Clinical question: Does using supplemental oxygen in patients with stable chronic obstructive pulmonary disease (COPD) result in a longer time to death or first hospitalization?
Background: Previous trials have shown that use of long-term, supplemental oxygen in COPD and severe resting hypoxia reduced mortality, however, data is inconclusive if its use in mild-moderate COPD has the same effect.
Study design: Parallel-group, randomized, unblinded clinical trial.
Setting: Outpatient clinical centers.
Synopsis: Researchers randomized 738 patients from 42 outpatient centers with stable COPD and moderate resting desaturation (SpO2, 89%-93%) or moderate exercise induced desaturation (6-minute walk test, SpO2 greater than 80% for five minutes, and greater than 90% for 10 seconds) to long-term supplemental oxygen or no supplemental oxygen. Time-to-event analysis found no differences in the composite primary outcome of death or first hospitalization (HR, 0.94; 95% confidence interval, 0.79-1.12), or in any other secondary outcomes of COPD exacerbations, or COPD-related or all-cause hospitalizations.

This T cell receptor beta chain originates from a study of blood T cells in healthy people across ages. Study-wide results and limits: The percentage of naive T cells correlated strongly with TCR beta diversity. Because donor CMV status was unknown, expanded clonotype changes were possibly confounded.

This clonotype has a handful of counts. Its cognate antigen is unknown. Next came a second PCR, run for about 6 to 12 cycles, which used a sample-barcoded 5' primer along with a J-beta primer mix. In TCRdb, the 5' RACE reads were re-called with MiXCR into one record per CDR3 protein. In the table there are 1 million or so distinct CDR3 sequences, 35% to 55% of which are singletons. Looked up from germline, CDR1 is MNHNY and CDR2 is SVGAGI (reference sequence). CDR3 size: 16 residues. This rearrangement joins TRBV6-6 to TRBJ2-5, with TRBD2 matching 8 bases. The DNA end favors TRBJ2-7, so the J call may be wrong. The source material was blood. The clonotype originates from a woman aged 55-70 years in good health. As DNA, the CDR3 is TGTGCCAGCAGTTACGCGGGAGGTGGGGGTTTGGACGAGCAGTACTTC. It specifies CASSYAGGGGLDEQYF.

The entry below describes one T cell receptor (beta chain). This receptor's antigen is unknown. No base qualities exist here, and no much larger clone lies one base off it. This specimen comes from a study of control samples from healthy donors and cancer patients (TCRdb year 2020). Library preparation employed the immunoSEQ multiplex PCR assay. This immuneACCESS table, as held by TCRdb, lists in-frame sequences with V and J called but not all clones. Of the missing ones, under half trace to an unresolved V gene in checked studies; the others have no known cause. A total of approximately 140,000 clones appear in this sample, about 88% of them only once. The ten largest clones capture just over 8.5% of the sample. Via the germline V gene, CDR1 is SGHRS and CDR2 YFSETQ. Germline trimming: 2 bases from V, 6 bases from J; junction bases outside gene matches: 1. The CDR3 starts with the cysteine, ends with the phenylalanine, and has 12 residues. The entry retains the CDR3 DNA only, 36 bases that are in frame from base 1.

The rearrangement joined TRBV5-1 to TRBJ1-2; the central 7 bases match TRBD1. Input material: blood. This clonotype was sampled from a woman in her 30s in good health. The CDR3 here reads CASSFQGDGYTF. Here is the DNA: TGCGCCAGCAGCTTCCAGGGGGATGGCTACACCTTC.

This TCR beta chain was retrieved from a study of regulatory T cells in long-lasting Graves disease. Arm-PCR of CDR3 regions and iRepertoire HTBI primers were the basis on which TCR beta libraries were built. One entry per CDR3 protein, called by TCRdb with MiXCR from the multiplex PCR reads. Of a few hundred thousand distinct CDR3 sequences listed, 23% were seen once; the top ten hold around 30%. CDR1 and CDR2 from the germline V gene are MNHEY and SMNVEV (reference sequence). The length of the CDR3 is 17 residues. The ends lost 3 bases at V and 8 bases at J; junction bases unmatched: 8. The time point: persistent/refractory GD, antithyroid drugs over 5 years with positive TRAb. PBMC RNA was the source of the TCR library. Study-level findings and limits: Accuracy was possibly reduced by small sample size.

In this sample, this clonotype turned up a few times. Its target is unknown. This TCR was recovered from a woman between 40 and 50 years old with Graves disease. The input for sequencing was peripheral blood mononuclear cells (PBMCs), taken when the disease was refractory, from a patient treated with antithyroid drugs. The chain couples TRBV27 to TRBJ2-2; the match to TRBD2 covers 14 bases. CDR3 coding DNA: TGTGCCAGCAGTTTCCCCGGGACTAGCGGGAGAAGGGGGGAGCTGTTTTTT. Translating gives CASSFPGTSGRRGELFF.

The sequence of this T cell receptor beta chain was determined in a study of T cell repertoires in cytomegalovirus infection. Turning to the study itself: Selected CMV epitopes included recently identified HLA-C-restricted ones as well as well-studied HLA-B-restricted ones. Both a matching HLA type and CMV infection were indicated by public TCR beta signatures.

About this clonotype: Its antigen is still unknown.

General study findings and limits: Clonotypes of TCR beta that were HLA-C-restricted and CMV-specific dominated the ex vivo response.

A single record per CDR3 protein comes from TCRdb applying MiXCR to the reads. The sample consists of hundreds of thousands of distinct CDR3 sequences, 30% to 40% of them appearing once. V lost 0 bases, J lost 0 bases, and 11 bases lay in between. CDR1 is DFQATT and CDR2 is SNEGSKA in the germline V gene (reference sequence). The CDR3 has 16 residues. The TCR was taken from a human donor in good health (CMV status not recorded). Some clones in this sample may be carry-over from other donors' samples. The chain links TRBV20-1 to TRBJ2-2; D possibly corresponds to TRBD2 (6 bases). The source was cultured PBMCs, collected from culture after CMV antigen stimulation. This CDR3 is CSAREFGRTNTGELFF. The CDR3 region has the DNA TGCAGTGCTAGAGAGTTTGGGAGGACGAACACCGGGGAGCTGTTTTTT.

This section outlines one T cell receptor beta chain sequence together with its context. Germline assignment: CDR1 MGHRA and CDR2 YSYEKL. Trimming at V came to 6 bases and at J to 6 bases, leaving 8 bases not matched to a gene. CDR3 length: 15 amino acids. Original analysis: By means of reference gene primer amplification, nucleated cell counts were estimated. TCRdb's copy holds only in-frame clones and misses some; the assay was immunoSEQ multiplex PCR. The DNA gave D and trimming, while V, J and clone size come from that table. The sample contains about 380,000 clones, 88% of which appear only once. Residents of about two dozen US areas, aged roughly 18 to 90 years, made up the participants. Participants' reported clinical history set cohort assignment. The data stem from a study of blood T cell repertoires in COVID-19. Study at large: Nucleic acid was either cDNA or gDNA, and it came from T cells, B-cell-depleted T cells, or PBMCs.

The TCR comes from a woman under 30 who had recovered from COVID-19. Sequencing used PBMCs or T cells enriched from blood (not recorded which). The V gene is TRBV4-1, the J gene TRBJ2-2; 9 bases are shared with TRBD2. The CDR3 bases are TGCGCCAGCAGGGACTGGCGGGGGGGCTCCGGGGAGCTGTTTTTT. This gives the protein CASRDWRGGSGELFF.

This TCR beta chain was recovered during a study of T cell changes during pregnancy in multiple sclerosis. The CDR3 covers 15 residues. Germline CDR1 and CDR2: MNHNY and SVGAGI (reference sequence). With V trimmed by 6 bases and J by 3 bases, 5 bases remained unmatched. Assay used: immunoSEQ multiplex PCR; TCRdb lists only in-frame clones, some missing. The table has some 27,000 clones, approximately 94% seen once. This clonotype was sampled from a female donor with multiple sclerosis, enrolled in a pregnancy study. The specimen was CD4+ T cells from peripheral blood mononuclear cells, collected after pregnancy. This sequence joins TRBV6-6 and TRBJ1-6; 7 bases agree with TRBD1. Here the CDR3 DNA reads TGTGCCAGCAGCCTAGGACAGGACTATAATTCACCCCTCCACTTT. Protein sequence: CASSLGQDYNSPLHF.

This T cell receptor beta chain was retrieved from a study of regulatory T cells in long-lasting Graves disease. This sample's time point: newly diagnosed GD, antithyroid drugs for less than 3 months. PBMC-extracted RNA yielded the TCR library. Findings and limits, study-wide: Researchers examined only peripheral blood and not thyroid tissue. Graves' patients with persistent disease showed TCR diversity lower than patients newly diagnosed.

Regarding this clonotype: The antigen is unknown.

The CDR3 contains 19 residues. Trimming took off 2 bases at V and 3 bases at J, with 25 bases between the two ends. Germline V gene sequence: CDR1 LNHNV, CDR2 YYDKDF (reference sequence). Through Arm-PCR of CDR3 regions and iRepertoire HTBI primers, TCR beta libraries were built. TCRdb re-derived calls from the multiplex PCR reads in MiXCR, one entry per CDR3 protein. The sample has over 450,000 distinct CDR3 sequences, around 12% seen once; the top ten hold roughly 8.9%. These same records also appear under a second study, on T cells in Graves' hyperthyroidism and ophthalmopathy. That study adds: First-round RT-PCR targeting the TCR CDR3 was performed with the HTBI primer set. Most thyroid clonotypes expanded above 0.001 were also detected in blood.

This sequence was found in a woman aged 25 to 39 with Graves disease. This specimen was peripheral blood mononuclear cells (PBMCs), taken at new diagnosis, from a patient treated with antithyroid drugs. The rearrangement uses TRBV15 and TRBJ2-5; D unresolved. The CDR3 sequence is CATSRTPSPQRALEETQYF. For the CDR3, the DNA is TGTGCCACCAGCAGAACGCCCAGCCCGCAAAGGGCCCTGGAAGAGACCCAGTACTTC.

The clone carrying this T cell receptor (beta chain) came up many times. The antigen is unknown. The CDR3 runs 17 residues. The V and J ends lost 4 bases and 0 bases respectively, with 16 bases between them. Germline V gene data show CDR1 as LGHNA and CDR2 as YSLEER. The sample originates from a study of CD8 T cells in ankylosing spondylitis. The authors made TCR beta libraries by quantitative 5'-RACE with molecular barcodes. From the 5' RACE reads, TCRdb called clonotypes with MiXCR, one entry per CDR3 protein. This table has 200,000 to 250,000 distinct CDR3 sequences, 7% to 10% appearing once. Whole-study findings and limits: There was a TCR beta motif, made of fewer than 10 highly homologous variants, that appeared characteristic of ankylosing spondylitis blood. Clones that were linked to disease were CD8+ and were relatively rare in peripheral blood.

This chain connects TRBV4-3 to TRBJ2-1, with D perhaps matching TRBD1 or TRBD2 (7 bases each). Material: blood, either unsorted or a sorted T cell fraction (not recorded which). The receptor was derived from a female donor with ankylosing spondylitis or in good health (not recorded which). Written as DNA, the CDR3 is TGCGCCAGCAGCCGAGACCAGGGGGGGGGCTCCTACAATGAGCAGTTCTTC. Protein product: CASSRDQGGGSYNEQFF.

Limitations included lack of blinding, possible exclusion of patients with higher COPD severity, and lack of assessment of immediate effects of oxygen on symptoms or exercise performance.
Bottom line: Long-term, supplemental oxygen provided no benefit in mortality or time to first hospitalization among other outcomes in patients with stable COPD and resting or exercise-induced moderate desaturations.
Citation: The Long-Term Oxygen Treatment Trial Research Group. A randomized trial of long-term oxygen for COPD with moderate desaturation..
Dr. Ciarkowski is a clinical instructor at the University of Utah School of Medicine and an academic hospitalist at the University of Utah Hospital.